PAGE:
Thinking Anew – Mary and the Christian story of redemption

Detail from Michelangelo’s Pietà. Photograph: David Lees/Corbis/Getty Images

Detail from Michelangelo’s Pietà. Photograph: David Lees/Corbis/Getty Images

 

Tomorrow is the feast of the Assumption of the Blessed Virgin Mary. I find it difficult to write about it. Putting words on mystery or anything that touches the divine is always problematic. But it does remind me of my first experience living in the southern German state of Bavaria. I was greatly surprised to discover that the German railways timetabled their trains as per Sunday running on August 15th. I found it interesting that in the heartland of industrial Europe, one of the world’s biggest railway companies marked a Christian feast that reminds us of how the human and divine touch one another.

Tomorrow’s feast is the celebration of the incorruptibility of Mary’s body after death and her assumption into heaven. It is the celebration of our belief that there is another dimension to us far beyond our flesh and bones. In so many ways it is an extraordinary thing to say. Before writing this column, I asked a 99-year-old man how he understands tomorrow’s feast. He believes that Mary’s body did not corrupt in the grave and went on to say that there is a perfect unity between body and spirit. He believes that the spirit is what makes the body alive and that the human soul is everlasting. That same man, who has a great sense of humour, once said to me, if there be no God, we will never find out.

Mary is – in the deepest of meaning – an ordinary human being. She is chosen by God to be the mother of Jesus. In tomorrow’s Gospel, St Luke attributes to her an Old Testament prophecy in what is commonly known as the Magnificat: “My soul proclaims the greatness of the Lord and my spirit exults in God my saviour.” (Luke 1: 46-47) She explains how the Almighty has done great things for her. She talks about how the same God, who has called her to fulfil a special role in human history is all merciful, how he has filled the hungry with good things and sent the rich away empty.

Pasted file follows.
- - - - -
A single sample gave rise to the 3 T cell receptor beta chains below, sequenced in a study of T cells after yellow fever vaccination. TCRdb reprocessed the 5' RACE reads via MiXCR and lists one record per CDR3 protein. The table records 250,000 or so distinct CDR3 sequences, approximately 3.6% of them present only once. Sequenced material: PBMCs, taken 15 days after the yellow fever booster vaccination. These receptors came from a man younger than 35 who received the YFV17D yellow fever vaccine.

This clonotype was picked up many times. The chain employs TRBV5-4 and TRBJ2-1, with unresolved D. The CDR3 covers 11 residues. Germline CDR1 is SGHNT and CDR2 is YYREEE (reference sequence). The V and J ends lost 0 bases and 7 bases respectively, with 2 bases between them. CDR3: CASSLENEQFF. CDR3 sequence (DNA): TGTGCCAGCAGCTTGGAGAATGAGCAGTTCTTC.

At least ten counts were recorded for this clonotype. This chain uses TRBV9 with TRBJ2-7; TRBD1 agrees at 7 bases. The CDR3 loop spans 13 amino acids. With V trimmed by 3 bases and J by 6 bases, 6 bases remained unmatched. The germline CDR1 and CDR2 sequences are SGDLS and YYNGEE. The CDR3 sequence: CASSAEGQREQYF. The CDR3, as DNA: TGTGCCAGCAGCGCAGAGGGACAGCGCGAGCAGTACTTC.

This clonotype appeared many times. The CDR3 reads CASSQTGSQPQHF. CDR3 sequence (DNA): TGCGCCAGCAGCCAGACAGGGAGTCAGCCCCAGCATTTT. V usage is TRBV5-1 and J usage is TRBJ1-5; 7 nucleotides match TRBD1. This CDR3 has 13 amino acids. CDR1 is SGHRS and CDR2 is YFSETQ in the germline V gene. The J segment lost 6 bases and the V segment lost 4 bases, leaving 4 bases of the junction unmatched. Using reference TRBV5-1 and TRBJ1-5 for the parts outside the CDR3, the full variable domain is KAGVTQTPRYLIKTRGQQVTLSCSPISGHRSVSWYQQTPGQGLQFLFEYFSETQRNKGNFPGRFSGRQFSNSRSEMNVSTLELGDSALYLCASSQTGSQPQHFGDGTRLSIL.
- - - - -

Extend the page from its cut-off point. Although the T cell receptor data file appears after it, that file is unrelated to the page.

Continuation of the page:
Are there not hints in that Gospel reading that there is more to us than flesh and bone and reason? Surely we have been called to the exquisite delights of the divine, a state of perfection that can only be found in God? Is that wishful thinking? I don’t think it is. When I visit my parents’ grave, I find myself talking out loud to them in belief that they are in some way, somehow in union with one another and God. To say any more than that is beyond my powers of comprehension let alone description.

Down through the generations philosophers and theologians have argued and counter-argued about the unity of body and soul. For the church, Mary represents symbolically how mankind is destined for life beyond the grave.

In the second reading in tomorrow’s liturgy (1 Corinthians 15: 20 - 26), St Paul tells the Corinthians that Christ has been raised from the dead. He goes on to say just as we all die in Adam, we will be brought to life in Christ. As Christ is the new Adam, similarly Mary is the new Eve.

Reflecting on this prompts one to ask the challenging question of how to maximise the ministerial and leadership roles of women in every aspect of the church. It must never be allowed to be a taboo subject. The role of women in the church, better said, their absence of a role, can alienate so many people in their search for the divine. After all Mary, next to Christ, plays the most pivotal of roles in the Christian story of redemption. But it is important to recall that the church is always in need of reform. The Second Vatican Council made it its business to place far more emphasis on the idea of the church being in need of reform rather than being a perfect society.

Tomorrow’s feast is another opportunity for us to spend more time thinking of the wonder and mystery of how the divine touches the human rather than on concentrating on titles and organisational failings that have nothing more to them than a human context. Significant up to a point – like the German Railways timetable.

St Luke recounts how Mary tells Elizabeth that all generations will call her blessed. All generations have every reason to call us blessed, all of us, women and men.

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